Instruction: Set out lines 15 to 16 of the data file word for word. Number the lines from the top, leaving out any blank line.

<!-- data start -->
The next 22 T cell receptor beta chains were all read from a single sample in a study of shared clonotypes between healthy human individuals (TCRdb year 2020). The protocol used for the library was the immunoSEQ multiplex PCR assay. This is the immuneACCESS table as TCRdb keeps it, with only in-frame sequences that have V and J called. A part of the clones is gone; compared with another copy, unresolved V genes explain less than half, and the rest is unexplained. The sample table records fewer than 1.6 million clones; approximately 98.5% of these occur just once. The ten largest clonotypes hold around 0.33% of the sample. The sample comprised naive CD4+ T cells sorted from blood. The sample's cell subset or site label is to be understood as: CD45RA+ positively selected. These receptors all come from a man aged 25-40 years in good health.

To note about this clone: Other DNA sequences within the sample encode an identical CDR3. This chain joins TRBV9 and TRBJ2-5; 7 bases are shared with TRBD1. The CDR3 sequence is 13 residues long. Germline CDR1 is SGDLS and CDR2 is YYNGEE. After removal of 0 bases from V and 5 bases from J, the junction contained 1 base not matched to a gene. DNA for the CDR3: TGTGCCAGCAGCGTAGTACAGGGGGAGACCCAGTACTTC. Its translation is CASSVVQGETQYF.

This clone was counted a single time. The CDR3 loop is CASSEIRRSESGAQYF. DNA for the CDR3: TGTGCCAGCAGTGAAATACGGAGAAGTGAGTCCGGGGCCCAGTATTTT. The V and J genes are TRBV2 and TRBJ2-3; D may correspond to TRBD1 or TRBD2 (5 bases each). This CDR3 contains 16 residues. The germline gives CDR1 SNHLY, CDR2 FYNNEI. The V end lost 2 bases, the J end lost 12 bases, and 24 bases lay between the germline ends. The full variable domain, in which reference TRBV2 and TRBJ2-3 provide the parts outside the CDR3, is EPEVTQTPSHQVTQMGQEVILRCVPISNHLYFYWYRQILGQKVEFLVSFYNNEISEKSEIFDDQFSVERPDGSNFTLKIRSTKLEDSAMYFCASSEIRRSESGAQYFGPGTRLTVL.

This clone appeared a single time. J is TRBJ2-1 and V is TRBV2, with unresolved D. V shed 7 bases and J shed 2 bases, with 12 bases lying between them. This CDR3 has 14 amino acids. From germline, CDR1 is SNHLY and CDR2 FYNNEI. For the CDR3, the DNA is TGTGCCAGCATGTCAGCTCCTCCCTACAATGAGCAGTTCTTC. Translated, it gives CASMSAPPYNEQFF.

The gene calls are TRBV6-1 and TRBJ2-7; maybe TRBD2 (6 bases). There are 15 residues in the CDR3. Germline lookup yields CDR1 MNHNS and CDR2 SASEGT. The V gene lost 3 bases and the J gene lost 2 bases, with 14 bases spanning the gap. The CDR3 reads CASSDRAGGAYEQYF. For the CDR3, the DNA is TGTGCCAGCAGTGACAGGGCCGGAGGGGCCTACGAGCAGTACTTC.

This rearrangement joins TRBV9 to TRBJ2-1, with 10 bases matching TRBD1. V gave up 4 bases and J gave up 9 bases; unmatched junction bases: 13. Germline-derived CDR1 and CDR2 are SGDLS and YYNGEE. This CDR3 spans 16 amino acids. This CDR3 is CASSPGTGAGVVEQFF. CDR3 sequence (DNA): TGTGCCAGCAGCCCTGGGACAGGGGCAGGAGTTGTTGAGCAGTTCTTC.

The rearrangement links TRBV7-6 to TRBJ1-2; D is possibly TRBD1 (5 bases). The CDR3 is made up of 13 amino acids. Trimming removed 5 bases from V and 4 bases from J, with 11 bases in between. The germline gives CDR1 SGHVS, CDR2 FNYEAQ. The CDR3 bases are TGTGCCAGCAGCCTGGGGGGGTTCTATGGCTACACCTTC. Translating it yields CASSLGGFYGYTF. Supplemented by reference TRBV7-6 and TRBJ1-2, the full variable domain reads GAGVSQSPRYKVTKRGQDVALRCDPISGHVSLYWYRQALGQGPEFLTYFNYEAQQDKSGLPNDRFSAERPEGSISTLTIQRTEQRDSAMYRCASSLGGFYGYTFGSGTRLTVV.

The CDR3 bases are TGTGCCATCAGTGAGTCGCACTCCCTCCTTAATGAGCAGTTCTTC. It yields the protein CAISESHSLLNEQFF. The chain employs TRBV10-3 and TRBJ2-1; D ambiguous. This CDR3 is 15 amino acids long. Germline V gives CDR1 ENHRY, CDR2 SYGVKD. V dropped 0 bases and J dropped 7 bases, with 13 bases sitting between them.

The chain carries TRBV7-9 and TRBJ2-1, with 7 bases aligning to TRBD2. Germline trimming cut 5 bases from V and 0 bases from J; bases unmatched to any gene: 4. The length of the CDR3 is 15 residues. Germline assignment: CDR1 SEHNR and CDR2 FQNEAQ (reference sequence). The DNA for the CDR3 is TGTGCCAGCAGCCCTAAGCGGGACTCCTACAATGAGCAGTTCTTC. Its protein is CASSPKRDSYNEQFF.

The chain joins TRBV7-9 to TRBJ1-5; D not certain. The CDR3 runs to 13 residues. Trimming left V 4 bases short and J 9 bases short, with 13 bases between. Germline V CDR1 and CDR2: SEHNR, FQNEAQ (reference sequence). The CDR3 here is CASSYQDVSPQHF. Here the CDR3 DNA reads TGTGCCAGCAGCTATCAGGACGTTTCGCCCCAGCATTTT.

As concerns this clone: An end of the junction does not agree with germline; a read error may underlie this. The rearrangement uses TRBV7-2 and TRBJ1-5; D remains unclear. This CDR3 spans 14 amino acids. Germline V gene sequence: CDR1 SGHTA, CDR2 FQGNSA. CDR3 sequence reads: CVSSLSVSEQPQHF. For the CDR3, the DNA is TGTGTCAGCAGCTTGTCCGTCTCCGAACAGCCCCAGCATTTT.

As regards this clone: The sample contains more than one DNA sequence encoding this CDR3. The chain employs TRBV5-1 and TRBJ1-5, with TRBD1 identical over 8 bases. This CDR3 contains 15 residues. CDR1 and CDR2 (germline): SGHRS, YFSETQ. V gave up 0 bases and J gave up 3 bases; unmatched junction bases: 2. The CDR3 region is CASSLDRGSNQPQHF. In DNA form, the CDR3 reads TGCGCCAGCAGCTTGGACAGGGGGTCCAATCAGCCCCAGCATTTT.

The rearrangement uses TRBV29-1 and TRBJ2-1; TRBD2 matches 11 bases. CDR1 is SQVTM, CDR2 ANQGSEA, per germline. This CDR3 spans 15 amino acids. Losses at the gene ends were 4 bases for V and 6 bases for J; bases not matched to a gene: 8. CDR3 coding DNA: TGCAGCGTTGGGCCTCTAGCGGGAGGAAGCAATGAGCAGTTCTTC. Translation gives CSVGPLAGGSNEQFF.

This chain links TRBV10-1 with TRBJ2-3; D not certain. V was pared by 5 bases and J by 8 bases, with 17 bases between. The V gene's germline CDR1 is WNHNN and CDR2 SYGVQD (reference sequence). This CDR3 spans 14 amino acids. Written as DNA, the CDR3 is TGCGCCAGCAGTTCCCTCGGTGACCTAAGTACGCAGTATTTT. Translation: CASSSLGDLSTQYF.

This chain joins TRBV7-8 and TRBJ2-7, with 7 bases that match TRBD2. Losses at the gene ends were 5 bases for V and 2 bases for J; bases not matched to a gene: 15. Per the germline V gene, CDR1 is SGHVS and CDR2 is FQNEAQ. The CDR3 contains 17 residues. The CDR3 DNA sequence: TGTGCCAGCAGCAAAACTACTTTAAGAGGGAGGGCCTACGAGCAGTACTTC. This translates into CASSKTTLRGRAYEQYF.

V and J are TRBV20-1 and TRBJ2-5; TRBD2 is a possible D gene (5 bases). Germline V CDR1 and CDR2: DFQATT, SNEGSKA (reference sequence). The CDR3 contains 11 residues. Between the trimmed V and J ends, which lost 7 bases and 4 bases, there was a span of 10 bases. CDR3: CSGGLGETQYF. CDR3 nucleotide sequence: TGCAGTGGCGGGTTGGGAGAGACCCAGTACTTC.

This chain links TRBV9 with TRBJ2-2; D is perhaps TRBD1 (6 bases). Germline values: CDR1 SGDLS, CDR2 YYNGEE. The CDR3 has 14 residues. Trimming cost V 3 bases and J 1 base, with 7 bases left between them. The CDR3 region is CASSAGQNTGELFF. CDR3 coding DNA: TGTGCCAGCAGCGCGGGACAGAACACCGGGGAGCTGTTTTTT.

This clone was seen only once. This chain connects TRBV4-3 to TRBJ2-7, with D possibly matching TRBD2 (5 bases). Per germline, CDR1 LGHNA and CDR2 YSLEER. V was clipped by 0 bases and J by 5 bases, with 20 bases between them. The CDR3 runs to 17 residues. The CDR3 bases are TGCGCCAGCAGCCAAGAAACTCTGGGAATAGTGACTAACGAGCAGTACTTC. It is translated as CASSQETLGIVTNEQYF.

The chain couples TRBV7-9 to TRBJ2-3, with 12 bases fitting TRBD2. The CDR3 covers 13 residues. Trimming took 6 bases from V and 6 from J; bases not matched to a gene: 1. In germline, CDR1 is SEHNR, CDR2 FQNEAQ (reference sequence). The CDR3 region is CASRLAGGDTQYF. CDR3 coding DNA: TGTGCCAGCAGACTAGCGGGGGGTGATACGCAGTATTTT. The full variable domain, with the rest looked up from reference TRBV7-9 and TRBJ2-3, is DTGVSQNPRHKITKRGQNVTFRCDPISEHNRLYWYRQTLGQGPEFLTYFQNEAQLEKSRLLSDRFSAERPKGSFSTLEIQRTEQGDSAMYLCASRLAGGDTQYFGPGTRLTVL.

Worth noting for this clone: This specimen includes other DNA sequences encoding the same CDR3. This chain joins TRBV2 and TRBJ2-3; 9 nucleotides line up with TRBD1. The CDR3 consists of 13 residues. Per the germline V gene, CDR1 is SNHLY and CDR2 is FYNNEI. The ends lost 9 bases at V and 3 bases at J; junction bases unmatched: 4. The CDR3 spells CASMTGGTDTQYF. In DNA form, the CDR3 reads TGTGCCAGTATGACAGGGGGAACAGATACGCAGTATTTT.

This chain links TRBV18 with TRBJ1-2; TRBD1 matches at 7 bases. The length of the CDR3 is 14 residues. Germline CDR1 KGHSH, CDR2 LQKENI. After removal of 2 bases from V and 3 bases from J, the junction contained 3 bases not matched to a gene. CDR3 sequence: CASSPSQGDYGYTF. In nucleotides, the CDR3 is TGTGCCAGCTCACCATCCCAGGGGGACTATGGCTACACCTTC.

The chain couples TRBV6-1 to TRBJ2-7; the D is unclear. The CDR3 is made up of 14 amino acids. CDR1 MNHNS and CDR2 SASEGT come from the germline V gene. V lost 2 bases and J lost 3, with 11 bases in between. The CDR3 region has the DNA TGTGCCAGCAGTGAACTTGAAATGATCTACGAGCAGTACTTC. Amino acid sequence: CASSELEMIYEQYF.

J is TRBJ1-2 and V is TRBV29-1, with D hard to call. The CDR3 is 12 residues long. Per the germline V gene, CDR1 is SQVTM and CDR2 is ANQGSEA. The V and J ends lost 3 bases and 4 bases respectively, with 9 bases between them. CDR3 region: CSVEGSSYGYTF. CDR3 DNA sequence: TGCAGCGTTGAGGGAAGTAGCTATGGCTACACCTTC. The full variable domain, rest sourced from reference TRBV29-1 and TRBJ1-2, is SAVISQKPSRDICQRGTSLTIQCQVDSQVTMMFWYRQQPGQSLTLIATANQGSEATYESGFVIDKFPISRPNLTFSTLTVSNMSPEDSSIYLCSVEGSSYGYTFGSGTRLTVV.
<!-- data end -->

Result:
This chain joins TRBV7-8 and TRBJ2-7, with 7 bases that match TRBD2. Losses at the gene ends were 5 bases for V and 2 bases for J; bases not matched to a gene: 15. Per the germline V gene, CDR1 is SGHVS and CDR2 is FQNEAQ. The CDR3 contains 17 residues. The CDR3 DNA sequence: TGTGCCAGCAGCAAAACTACTTTAAGAGGGAGGGCCTACGAGCAGTACTTC. This translates into CASSKTTLRGRAYEQYF.

V and J are TRBV20-1 and TRBJ2-5; TRBD2 is a possible D gene (5 bases). Germline V CDR1 and CDR2: DFQATT, SNEGSKA (reference sequence). The CDR3 contains 11 residues. Between the trimmed V and J ends, which lost 7 bases and 4 bases, there was a span of 10 bases. CDR3: CSGGLGETQYF. CDR3 nucleotide sequence: TGCAGTGGCGGGTTGGGAGAGACCCAGTACTTC.